The country name of Uruguay derives from the namesake Río Uruguay, from the indigenous Guaraní language. There are several interpretations, including "bird-river" ("the river of the urú", via Charruan, urú being a common noun of any wild fowl). The name could also refer to a river snail called uruguá (Pomella megastoma) that was plentiful across its shores.
One of the most popular interpretations of the name was proposed by the renowned Uruguayan poet Juan Zorrilla de San Martín, "the river of painted birds"; this interpretation, although dubious, still holds an important cultural significance in the country.
In Spanish colonial times, and for some time thereafter, Uruguay and some neighboring territories were called Banda Oriental [del Uruguay] ("Eastern Bank [of the Uruguay River]"), then for a few years the "Eastern Province". Since its independence, the country has been known as "República Oriental del Uruguay", which literally translates to "Eastern Republic of the Uruguay [River]". However, it is commonly translated either as the "Oriental Republic of Uruguay" or the "Eastern Republic of Uruguay".
Uruguay was first inhabited around 13,000 years ago by Hunter-gatherers. It is estimated that at the time of the first contact with Europeans in the 16th century there were about 9,000 Charrúa and 6,000 Chaná and some Guaraní island settlements.
There is an extensive group of thousands of man-made tumuli known as "Pechito Paloma" in the eastern part of the country, some of them dating back to 5,000 years ago, yet very little is known about the people who built them as they left no written record, evidence was found of agriculture and domesticated dogs.
The Portuguese were the first Europeans to enter the region of present-day Uruguay in 1512. The Spanish arrived in present-day Uruguay in 1516. The indigenous peoples' fierce resistance to conquest, combined with the absence of gold and silver, limited their settlement in the region during the 16th and 17th centuries. Uruguay then became a zone of contention between the Spanish and Portuguese empires. In 1603, the Spanish began to introduce cattle, which became a source of wealth in the region. The first permanent Spanish settlement was founded in 1624 at Soriano on the Río Negro. In 1669–71, the Portuguese built a fort at Colonia del Sacramento.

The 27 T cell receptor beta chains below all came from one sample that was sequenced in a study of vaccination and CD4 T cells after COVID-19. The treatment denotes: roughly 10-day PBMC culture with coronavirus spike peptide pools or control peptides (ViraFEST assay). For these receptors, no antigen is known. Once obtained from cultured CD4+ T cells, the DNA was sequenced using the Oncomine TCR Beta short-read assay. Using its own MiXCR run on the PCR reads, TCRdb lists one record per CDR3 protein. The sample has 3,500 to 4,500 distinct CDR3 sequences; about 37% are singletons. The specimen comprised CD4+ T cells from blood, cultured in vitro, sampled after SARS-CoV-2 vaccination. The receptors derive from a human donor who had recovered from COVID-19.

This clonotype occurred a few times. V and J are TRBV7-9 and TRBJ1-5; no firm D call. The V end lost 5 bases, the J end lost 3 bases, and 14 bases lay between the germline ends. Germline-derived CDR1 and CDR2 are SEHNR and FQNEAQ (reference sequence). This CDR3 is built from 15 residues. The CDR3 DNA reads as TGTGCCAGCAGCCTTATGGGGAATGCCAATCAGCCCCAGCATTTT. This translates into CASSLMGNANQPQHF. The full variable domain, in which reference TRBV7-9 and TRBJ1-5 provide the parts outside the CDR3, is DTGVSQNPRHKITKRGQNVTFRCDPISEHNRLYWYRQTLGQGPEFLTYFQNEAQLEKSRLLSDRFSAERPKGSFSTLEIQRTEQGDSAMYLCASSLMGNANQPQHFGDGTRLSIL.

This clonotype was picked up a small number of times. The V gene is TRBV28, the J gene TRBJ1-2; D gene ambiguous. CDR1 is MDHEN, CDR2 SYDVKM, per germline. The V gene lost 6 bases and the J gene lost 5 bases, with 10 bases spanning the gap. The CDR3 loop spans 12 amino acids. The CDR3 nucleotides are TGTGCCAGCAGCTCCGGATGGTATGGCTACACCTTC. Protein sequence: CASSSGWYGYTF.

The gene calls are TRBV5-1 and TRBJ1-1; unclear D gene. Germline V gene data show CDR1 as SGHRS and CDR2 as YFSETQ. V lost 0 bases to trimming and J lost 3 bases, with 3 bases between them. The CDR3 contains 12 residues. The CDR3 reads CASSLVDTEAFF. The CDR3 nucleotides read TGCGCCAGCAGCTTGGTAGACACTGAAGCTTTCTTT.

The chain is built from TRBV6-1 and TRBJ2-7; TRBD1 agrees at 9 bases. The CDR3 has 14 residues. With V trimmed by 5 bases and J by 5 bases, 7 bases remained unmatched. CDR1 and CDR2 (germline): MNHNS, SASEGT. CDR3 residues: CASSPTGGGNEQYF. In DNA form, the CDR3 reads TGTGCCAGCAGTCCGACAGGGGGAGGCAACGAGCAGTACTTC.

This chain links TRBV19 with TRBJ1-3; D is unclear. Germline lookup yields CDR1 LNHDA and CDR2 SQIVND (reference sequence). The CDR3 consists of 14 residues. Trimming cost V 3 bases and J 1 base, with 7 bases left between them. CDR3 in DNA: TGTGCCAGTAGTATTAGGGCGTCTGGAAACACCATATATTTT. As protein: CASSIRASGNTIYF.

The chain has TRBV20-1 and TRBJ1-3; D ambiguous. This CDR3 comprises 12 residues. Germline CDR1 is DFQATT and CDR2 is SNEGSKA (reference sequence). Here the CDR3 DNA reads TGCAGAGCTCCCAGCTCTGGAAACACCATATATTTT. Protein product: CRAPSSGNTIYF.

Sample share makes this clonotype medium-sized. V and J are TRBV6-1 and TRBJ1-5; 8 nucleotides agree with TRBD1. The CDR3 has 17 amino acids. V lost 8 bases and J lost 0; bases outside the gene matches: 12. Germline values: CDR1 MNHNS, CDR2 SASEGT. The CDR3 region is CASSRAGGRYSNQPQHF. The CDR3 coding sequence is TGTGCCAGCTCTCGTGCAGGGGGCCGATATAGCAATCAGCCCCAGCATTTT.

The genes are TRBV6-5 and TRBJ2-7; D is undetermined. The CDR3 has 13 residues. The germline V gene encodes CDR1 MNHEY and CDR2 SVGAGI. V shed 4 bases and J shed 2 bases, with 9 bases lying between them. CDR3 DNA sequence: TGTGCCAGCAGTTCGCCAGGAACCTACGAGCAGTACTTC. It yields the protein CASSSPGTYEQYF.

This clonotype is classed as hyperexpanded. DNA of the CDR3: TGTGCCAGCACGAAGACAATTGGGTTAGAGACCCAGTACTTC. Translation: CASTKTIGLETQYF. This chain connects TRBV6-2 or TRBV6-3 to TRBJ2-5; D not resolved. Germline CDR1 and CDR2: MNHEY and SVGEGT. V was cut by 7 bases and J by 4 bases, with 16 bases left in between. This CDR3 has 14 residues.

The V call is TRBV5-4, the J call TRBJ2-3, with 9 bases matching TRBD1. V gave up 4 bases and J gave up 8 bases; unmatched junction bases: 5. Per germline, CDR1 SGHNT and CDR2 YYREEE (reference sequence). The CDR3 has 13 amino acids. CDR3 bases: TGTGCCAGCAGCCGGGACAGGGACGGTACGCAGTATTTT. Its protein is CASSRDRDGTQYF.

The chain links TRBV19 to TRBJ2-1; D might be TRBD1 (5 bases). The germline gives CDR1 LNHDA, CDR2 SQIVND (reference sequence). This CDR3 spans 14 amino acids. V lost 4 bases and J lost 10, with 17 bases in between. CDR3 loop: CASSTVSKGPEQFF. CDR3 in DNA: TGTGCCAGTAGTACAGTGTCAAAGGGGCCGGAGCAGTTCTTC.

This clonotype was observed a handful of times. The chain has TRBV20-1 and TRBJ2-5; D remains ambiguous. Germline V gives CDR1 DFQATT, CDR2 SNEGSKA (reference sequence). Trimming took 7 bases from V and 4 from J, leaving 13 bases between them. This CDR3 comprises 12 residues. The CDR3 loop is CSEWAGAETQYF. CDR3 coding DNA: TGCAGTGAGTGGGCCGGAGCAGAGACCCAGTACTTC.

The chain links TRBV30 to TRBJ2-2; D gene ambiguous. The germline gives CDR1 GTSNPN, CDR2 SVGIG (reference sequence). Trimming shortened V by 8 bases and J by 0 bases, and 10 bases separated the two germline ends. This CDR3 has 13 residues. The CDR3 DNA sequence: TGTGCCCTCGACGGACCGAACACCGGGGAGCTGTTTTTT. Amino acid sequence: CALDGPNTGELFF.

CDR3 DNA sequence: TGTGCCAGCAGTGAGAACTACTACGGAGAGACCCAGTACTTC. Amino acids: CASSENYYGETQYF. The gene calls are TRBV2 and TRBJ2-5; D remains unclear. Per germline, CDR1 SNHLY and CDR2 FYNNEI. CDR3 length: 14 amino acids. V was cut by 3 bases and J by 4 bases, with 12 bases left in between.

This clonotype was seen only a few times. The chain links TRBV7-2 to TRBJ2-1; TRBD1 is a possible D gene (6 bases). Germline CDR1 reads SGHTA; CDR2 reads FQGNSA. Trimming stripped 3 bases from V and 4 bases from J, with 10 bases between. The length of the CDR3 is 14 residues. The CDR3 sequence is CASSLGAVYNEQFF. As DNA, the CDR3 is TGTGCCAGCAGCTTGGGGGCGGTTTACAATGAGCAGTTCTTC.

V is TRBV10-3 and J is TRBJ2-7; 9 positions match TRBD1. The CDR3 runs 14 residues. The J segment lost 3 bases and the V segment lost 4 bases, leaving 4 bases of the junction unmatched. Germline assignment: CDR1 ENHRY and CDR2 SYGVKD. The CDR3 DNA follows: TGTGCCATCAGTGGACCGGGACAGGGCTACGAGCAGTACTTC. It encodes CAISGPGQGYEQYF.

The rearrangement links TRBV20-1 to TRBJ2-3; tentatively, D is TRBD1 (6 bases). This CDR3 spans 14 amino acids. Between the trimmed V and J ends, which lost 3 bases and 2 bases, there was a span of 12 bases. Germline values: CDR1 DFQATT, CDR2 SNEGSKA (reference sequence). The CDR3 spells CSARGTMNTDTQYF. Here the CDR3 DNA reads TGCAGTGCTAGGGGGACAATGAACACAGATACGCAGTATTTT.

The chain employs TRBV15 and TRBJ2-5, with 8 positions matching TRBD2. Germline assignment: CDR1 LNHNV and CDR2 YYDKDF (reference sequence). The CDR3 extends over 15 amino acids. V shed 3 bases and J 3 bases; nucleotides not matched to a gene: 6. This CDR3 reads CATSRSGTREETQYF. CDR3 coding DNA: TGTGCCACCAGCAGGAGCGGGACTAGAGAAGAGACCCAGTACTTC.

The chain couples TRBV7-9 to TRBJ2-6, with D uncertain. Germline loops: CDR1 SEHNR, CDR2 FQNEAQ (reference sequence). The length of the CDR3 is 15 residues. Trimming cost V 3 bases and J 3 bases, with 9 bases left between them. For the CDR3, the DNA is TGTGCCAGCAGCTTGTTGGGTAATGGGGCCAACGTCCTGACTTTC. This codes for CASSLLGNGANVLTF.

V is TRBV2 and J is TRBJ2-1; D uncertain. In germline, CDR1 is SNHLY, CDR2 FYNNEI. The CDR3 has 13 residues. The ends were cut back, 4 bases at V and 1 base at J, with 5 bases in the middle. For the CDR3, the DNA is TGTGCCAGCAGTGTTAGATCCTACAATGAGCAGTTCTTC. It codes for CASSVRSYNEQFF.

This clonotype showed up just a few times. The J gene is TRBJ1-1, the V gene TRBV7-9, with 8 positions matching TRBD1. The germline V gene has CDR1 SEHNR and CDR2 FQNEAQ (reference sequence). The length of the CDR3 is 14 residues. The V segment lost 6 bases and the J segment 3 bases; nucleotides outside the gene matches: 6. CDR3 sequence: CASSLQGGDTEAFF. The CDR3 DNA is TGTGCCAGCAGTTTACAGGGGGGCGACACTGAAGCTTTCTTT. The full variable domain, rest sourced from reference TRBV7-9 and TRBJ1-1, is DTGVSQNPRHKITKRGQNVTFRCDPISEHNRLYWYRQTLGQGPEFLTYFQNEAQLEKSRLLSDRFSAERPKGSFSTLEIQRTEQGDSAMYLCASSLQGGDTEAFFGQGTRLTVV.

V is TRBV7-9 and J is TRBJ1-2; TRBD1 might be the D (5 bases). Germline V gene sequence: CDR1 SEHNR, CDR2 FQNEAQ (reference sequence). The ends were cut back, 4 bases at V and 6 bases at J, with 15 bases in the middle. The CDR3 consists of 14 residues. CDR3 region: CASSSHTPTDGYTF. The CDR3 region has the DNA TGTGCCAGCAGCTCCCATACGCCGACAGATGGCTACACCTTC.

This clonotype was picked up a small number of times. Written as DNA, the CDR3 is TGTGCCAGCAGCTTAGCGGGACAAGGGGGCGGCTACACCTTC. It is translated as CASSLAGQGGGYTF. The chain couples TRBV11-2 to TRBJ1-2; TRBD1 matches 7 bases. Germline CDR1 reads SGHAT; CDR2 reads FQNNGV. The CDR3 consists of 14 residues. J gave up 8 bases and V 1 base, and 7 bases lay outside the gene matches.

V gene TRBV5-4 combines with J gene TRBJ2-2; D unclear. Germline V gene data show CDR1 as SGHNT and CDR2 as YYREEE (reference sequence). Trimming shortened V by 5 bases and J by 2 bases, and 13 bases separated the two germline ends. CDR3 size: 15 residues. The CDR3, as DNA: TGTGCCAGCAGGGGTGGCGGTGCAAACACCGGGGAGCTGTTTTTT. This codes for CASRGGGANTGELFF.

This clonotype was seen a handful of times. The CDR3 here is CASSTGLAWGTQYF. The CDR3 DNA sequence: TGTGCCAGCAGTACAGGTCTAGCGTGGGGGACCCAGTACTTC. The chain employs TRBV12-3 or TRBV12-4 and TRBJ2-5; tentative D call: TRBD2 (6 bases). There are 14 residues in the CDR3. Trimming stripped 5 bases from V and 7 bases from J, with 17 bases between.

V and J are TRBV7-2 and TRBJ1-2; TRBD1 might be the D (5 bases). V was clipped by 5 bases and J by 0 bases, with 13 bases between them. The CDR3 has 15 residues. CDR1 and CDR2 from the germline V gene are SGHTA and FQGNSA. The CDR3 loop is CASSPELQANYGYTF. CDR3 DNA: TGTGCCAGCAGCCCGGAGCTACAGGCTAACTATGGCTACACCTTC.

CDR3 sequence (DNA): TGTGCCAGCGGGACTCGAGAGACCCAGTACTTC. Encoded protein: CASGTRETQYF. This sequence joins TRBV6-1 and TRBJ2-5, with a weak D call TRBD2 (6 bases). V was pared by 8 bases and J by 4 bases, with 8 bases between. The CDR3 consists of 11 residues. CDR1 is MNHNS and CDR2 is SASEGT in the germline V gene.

Montevideo was founded by the Spanish in the early 18th century as a military stronghold in the country. Its natural harbor soon developed into a commercial area competing with Río de la Plata's capital, Buenos Aires. Uruguay's early 19th-century history was shaped by ongoing fights for dominance in the Platine region, between British, Spanish, Portuguese and other colonial forces. In 1806 and 1807, the British army attempted to seize Buenos Aires and Montevideo as part of the Napoleonic Wars. Montevideo was occupied by a British force from February to September 1807.
In 1813, the new government in Buenos Aires convened a constituent assembly where Artigas emerged as a champion of federalism, demanding political and economic autonomy for each area, and for the Banda Oriental in particular. The assembly refused to seat the delegates from the Banda Oriental, however, and Buenos Aires pursued a system based on unitary centralism.
As a result, Artigas broke with Buenos Aires and besieged Montevideo, taking the city in early 1815. Once the troops from Buenos Aires had withdrawn, the Banda Oriental appointed its first autonomous government. Artigas organized the Federal League under his protection, consisting of six provinces, four of which later became part of Argentina.
In 1816, a force of 10,000 Portuguese troops invaded the Banda Oriental from Brazil; they took Montevideo in January 1817. After nearly four more years of struggle, the Portuguese Kingdom of Brazil annexed the Banda Oriental as a province under the name of "Cisplatina". The Brazilian Empire became independent of Portugal in 1822. In response to the annexation, the Thirty-Three Orientals, led by Juan Antonio Lavalleja, declared independence on 25 August 1825 supported by the United Provinces of the Río de la Plata (present-day Argentina). This led to the 500-day-long Cisplatine War. Neither side gained the upper hand and in 1828 the Treaty of Montevideo, fostered by the United Kingdom through the diplomatic efforts of Viscount John Ponsonby, gave birth to Uruguay as an independent state. 25 August is celebrated as Independence Day, a national holiday. The nation's first constitution was adopted on 18 July 1830.
At the time of independence, Uruguay had an estimated population of just under 75,000. The era from independence until 1904 was marked by regular military conflicts and civil wars between the Blanco and Colorado Parties. The political scene in Uruguay became split between two parties: the conservative Blancos (Whites) headed by the second President Manuel Oribe, representing the agricultural interests of the countryside; and the liberal Colorados (Reds) led by the first President Fructuoso Rivera, representing the business interests of Montevideo. The Uruguayan parties received support from warring political factions in neighboring Argentina, which became involved in Uruguayan affairs.